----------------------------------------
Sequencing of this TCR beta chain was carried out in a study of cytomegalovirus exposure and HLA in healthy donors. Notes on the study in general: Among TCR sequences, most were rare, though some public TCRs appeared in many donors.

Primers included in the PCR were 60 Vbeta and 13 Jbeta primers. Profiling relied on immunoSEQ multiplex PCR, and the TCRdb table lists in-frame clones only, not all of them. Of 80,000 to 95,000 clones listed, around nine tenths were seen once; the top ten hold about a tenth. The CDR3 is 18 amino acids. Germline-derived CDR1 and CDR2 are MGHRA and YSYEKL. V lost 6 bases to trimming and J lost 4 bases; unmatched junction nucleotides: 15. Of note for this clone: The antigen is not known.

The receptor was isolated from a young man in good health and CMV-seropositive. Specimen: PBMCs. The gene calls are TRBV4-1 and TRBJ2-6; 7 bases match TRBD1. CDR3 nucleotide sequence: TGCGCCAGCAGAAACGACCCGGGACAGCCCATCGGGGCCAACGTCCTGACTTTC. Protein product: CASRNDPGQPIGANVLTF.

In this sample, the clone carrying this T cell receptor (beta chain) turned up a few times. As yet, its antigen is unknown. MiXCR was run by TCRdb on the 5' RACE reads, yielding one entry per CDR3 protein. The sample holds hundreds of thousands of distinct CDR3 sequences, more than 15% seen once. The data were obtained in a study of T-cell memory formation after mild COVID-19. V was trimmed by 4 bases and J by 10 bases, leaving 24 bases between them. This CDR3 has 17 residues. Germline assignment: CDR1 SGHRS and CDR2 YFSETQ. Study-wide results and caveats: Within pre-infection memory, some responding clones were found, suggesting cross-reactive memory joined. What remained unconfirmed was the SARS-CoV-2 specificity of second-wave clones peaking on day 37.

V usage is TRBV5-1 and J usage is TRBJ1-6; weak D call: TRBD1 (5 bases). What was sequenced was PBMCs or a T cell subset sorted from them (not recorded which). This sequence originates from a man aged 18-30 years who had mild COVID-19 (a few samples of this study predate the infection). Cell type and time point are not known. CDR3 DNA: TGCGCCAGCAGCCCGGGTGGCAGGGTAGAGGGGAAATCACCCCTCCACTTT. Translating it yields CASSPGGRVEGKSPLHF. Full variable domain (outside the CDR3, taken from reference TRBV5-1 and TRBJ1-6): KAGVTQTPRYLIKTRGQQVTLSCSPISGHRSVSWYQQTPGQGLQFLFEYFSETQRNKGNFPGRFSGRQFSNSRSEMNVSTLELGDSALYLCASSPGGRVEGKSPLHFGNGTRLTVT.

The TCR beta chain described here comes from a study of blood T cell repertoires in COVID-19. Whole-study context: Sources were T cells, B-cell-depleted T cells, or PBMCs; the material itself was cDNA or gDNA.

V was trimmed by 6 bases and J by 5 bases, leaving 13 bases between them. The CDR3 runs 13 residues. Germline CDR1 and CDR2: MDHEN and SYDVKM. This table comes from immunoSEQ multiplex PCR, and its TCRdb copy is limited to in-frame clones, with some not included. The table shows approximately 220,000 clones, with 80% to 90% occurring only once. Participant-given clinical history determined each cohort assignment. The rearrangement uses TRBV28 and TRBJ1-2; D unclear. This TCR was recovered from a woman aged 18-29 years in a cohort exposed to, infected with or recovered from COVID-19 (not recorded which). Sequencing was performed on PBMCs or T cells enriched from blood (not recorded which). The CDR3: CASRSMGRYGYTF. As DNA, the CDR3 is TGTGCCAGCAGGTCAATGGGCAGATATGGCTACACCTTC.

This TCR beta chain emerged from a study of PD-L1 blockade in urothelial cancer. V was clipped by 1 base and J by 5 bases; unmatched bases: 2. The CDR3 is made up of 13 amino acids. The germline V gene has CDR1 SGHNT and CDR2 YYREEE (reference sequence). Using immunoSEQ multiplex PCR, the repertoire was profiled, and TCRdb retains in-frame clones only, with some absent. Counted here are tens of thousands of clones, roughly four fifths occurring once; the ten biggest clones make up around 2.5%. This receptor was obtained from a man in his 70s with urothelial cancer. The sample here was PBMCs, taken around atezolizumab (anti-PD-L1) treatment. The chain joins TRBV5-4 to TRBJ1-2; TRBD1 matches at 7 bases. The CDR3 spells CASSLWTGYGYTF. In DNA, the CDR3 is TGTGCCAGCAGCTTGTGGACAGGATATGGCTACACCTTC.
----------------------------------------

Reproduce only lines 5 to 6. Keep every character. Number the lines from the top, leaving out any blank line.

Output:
V usage is TRBV5-1 and J usage is TRBJ1-6; weak D call: TRBD1 (5 bases). What was sequenced was PBMCs or a T cell subset sorted from them (not recorded which). This sequence originates from a man aged 18-30 years who had mild COVID-19 (a few samples of this study predate the infection). Cell type and time point are not known. CDR3 DNA: TGCGCCAGCAGCCCGGGTGGCAGGGTAGAGGGGAAATCACCCCTCCACTTT. Translating it yields CASSPGGRVEGKSPLHF. Full variable domain (outside the CDR3, taken from reference TRBV5-1 and TRBJ1-6): KAGVTQTPRYLIKTRGQQVTLSCSPISGHRSVSWYQQTPGQGLQFLFEYFSETQRNKGNFPGRFSGRQFSNSRSEMNVSTLELGDSALYLCASSPGGRVEGKSPLHFGNGTRLTVT.

The TCR beta chain described here comes from a study of blood T cell repertoires in COVID-19. Whole-study context: Sources were T cells, B-cell-depleted T cells, or PBMCs; the material itself was cDNA or gDNA.